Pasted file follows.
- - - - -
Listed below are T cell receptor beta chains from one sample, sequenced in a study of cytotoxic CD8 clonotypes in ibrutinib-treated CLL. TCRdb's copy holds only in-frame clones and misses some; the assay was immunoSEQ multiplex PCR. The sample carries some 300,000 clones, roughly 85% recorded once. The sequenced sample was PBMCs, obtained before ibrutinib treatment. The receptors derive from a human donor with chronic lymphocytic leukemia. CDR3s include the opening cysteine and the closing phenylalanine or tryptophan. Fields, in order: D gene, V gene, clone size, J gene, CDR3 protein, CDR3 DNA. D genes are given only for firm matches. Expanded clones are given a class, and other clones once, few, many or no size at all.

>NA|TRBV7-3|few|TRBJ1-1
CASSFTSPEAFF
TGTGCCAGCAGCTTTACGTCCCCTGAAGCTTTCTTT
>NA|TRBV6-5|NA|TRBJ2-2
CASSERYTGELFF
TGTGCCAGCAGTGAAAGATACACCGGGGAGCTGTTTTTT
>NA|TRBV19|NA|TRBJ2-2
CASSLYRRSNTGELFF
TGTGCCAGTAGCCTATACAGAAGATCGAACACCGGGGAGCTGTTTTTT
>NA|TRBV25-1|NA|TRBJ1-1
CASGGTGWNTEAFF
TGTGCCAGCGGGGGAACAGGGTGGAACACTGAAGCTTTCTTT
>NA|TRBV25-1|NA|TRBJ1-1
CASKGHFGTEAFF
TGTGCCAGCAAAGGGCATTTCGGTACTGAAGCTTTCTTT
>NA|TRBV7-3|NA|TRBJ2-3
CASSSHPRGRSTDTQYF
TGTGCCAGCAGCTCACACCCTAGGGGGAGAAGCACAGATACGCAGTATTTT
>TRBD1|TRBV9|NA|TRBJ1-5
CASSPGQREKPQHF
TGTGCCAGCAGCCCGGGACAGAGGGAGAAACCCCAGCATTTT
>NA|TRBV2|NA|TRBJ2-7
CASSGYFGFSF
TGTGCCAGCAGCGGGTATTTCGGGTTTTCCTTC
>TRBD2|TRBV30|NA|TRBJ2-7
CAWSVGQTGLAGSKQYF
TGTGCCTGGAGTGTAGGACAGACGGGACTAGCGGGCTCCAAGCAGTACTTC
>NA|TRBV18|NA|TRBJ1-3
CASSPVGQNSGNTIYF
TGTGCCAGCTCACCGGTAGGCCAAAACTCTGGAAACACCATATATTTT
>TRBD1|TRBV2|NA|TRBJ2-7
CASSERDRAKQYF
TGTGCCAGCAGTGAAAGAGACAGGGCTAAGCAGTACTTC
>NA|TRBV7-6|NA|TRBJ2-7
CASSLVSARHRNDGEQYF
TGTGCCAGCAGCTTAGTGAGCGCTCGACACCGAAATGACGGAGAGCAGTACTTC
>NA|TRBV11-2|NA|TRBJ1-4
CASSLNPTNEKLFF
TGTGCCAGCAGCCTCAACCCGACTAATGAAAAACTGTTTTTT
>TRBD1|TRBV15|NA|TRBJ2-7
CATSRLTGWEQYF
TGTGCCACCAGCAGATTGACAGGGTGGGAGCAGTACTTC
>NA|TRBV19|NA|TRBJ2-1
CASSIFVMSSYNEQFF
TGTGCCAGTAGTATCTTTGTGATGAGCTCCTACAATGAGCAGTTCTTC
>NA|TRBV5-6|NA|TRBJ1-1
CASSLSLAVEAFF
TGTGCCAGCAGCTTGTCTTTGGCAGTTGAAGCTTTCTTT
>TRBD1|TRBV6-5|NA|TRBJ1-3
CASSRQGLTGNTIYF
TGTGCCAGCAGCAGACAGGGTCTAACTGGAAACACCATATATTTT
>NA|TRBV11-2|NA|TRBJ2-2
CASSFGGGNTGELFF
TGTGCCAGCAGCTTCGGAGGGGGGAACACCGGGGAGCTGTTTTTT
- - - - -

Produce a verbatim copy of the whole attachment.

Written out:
Listed below are T cell receptor beta chains from one sample, sequenced in a study of cytotoxic CD8 clonotypes in ibrutinib-treated CLL. TCRdb's copy holds only in-frame clones and misses some; the assay was immunoSEQ multiplex PCR. The sample carries some 300,000 clones, roughly 85% recorded once. The sequenced sample was PBMCs, obtained before ibrutinib treatment. The receptors derive from a human donor with chronic lymphocytic leukemia. CDR3s include the opening cysteine and the closing phenylalanine or tryptophan. Fields, in order: D gene, V gene, clone size, J gene, CDR3 protein, CDR3 DNA. D genes are given only for firm matches. Expanded clones are given a class, and other clones once, few, many or no size at all.

>NA|TRBV7-3|few|TRBJ1-1
CASSFTSPEAFF
TGTGCCAGCAGCTTTACGTCCCCTGAAGCTTTCTTT
>NA|TRBV6-5|NA|TRBJ2-2
CASSERYTGELFF
TGTGCCAGCAGTGAAAGATACACCGGGGAGCTGTTTTTT
>NA|TRBV19|NA|TRBJ2-2
CASSLYRRSNTGELFF
TGTGCCAGTAGCCTATACAGAAGATCGAACACCGGGGAGCTGTTTTTT
>NA|TRBV25-1|NA|TRBJ1-1
CASGGTGWNTEAFF
TGTGCCAGCGGGGGAACAGGGTGGAACACTGAAGCTTTCTTT
>NA|TRBV25-1|NA|TRBJ1-1
CASKGHFGTEAFF
TGTGCCAGCAAAGGGCATTTCGGTACTGAAGCTTTCTTT
>NA|TRBV7-3|NA|TRBJ2-3
CASSSHPRGRSTDTQYF
TGTGCCAGCAGCTCACACCCTAGGGGGAGAAGCACAGATACGCAGTATTTT
>TRBD1|TRBV9|NA|TRBJ1-5
CASSPGQREKPQHF
TGTGCCAGCAGCCCGGGACAGAGGGAGAAACCCCAGCATTTT
>NA|TRBV2|NA|TRBJ2-7
CASSGYFGFSF
TGTGCCAGCAGCGGGTATTTCGGGTTTTCCTTC
>TRBD2|TRBV30|NA|TRBJ2-7
CAWSVGQTGLAGSKQYF
TGTGCCTGGAGTGTAGGACAGACGGGACTAGCGGGCTCCAAGCAGTACTTC
>NA|TRBV18|NA|TRBJ1-3
CASSPVGQNSGNTIYF
TGTGCCAGCTCACCGGTAGGCCAAAACTCTGGAAACACCATATATTTT
>TRBD1|TRBV2|NA|TRBJ2-7
CASSERDRAKQYF
TGTGCCAGCAGTGAAAGAGACAGGGCTAAGCAGTACTTC
>NA|TRBV7-6|NA|TRBJ2-7
CASSLVSARHRNDGEQYF
TGTGCCAGCAGCTTAGTGAGCGCTCGACACCGAAATGACGGAGAGCAGTACTTC
>NA|TRBV11-2|NA|TRBJ1-4
CASSLNPTNEKLFF
TGTGCCAGCAGCCTCAACCCGACTAATGAAAAACTGTTTTTT
>TRBD1|TRBV15|NA|TRBJ2-7
CATSRLTGWEQYF
TGTGCCACCAGCAGATTGACAGGGTGGGAGCAGTACTTC
>NA|TRBV19|NA|TRBJ2-1
CASSIFVMSSYNEQFF
TGTGCCAGTAGTATCTTTGTGATGAGCTCCTACAATGAGCAGTTCTTC
>NA|TRBV5-6|NA|TRBJ1-1
CASSLSLAVEAFF
TGTGCCAGCAGCTTGTCTTTGGCAGTTGAAGCTTTCTTT
>TRBD1|TRBV6-5|NA|TRBJ1-3
CASSRQGLTGNTIYF
TGTGCCAGCAGCAGACAGGGTCTAACTGGAAACACCATATATTTT
>NA|TRBV11-2|NA|TRBJ2-2
CASSFGGGNTGELFF
TGTGCCAGCAGCTTCGGAGGGGGGAACACCGGGGAGCTGTTTTTT